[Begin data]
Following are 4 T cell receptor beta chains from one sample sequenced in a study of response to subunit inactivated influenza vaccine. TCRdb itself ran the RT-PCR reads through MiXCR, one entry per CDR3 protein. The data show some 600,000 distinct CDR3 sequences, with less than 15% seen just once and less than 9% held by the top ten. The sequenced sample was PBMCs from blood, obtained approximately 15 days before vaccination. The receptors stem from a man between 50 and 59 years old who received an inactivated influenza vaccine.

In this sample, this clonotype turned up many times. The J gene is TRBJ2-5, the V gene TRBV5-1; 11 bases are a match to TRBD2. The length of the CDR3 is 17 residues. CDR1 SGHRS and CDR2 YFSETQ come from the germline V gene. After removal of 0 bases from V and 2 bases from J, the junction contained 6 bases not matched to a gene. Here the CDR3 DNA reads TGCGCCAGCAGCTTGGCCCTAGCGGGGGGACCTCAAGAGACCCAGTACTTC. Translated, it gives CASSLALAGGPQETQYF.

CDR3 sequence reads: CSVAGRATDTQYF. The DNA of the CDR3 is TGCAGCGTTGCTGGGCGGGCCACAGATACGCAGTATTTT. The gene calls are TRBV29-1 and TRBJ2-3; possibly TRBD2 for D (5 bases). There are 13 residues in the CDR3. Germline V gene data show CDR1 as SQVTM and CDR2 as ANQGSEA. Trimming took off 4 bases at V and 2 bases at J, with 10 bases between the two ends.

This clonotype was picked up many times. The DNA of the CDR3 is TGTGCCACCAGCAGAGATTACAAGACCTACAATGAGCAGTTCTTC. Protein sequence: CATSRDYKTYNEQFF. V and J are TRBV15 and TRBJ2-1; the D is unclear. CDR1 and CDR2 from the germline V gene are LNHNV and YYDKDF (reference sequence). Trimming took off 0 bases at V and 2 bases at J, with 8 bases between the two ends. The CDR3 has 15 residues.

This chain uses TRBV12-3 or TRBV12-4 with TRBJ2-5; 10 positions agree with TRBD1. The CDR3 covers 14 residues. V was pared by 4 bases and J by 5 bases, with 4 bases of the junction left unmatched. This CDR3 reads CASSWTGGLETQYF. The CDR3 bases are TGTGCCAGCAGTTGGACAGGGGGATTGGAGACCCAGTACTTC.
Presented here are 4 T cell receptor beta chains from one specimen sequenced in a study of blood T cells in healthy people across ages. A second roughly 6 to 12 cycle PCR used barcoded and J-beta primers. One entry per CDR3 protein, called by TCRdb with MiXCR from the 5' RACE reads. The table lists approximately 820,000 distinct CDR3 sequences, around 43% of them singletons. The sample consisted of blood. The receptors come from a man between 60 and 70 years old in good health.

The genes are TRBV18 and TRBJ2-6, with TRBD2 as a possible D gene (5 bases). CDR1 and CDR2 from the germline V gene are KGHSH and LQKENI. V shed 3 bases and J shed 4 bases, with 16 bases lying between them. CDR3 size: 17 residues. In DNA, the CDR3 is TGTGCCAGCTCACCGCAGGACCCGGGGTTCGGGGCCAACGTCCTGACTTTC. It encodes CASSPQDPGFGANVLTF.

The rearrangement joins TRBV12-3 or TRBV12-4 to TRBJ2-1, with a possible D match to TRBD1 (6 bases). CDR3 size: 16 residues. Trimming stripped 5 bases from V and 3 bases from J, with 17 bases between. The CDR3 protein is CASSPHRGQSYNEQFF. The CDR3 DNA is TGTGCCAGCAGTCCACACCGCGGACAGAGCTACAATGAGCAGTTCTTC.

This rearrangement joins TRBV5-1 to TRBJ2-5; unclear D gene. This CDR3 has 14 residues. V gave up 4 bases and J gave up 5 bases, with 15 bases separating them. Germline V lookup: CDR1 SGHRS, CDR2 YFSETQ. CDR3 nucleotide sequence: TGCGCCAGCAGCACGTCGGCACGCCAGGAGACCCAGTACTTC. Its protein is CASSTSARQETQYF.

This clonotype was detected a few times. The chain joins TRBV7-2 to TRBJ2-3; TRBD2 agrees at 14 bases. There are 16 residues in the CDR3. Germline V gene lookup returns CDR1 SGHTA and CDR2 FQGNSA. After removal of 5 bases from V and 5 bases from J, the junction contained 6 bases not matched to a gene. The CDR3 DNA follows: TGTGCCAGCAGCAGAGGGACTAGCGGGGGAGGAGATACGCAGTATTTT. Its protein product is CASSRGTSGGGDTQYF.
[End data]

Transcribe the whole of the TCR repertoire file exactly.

Following are 4 T cell receptor beta chains from one sample sequenced in a study of response to subunit inactivated influenza vaccine. TCRdb itself ran the RT-PCR reads through MiXCR, one entry per CDR3 protein. The data show some 600,000 distinct CDR3 sequences, with less than 15% seen just once and less than 9% held by the top ten. The sequenced sample was PBMCs from blood, obtained approximately 15 days before vaccination. The receptors stem from a man between 50 and 59 years old who received an inactivated influenza vaccine.

In this sample, this clonotype turned up many times. The J gene is TRBJ2-5, the V gene TRBV5-1; 11 bases are a match to TRBD2. The length of the CDR3 is 17 residues. CDR1 SGHRS and CDR2 YFSETQ come from the germline V gene. After removal of 0 bases from V and 2 bases from J, the junction contained 6 bases not matched to a gene. Here the CDR3 DNA reads TGCGCCAGCAGCTTGGCCCTAGCGGGGGGACCTCAAGAGACCCAGTACTTC. Translated, it gives CASSLALAGGPQETQYF.

CDR3 sequence reads: CSVAGRATDTQYF. The DNA of the CDR3 is TGCAGCGTTGCTGGGCGGGCCACAGATACGCAGTATTTT. The gene calls are TRBV29-1 and TRBJ2-3; possibly TRBD2 for D (5 bases). There are 13 residues in the CDR3. Germline V gene data show CDR1 as SQVTM and CDR2 as ANQGSEA. Trimming took off 4 bases at V and 2 bases at J, with 10 bases between the two ends.

This clonotype was picked up many times. The DNA of the CDR3 is TGTGCCACCAGCAGAGATTACAAGACCTACAATGAGCAGTTCTTC. Protein sequence: CATSRDYKTYNEQFF. V and J are TRBV15 and TRBJ2-1; the D is unclear. CDR1 and CDR2 from the germline V gene are LNHNV and YYDKDF (reference sequence). Trimming took off 0 bases at V and 2 bases at J, with 8 bases between the two ends. The CDR3 has 15 residues.

This chain uses TRBV12-3 or TRBV12-4 with TRBJ2-5; 10 positions agree with TRBD1. The CDR3 covers 14 residues. V was pared by 4 bases and J by 5 bases, with 4 bases of the junction left unmatched. This CDR3 reads CASSWTGGLETQYF. The CDR3 bases are TGTGCCAGCAGTTGGACAGGGGGATTGGAGACCCAGTACTTC.
Presented here are 4 T cell receptor beta chains from one specimen sequenced in a study of blood T cells in healthy people across ages. A second roughly 6 to 12 cycle PCR used barcoded and J-beta primers. One entry per CDR3 protein, called by TCRdb with MiXCR from the 5' RACE reads. The table lists approximately 820,000 distinct CDR3 sequences, around 43% of them singletons. The sample consisted of blood. The receptors come from a man between 60 and 70 years old in good health.

The genes are TRBV18 and TRBJ2-6, with TRBD2 as a possible D gene (5 bases). CDR1 and CDR2 from the germline V gene are KGHSH and LQKENI. V shed 3 bases and J shed 4 bases, with 16 bases lying between them. CDR3 size: 17 residues. In DNA, the CDR3 is TGTGCCAGCTCACCGCAGGACCCGGGGTTCGGGGCCAACGTCCTGACTTTC. It encodes CASSPQDPGFGANVLTF.

The rearrangement joins TRBV12-3 or TRBV12-4 to TRBJ2-1, with a possible D match to TRBD1 (6 bases). CDR3 size: 16 residues. Trimming stripped 5 bases from V and 3 bases from J, with 17 bases between. The CDR3 protein is CASSPHRGQSYNEQFF. The CDR3 DNA is TGTGCCAGCAGTCCACACCGCGGACAGAGCTACAATGAGCAGTTCTTC.

This rearrangement joins TRBV5-1 to TRBJ2-5; unclear D gene. This CDR3 has 14 residues. V gave up 4 bases and J gave up 5 bases, with 15 bases separating them. Germline V lookup: CDR1 SGHRS, CDR2 YFSETQ. CDR3 nucleotide sequence: TGCGCCAGCAGCACGTCGGCACGCCAGGAGACCCAGTACTTC. Its protein is CASSTSARQETQYF.

This clonotype was detected a few times. The chain joins TRBV7-2 to TRBJ2-3; TRBD2 agrees at 14 bases. There are 16 residues in the CDR3. Germline V gene lookup returns CDR1 SGHTA and CDR2 FQGNSA. After removal of 5 bases from V and 5 bases from J, the junction contained 6 bases not matched to a gene. The CDR3 DNA follows: TGTGCCAGCAGCAGAGGGACTAGCGGGGGAGGAGATACGCAGTATTTT. Its protein product is CASSRGTSGGGDTQYF.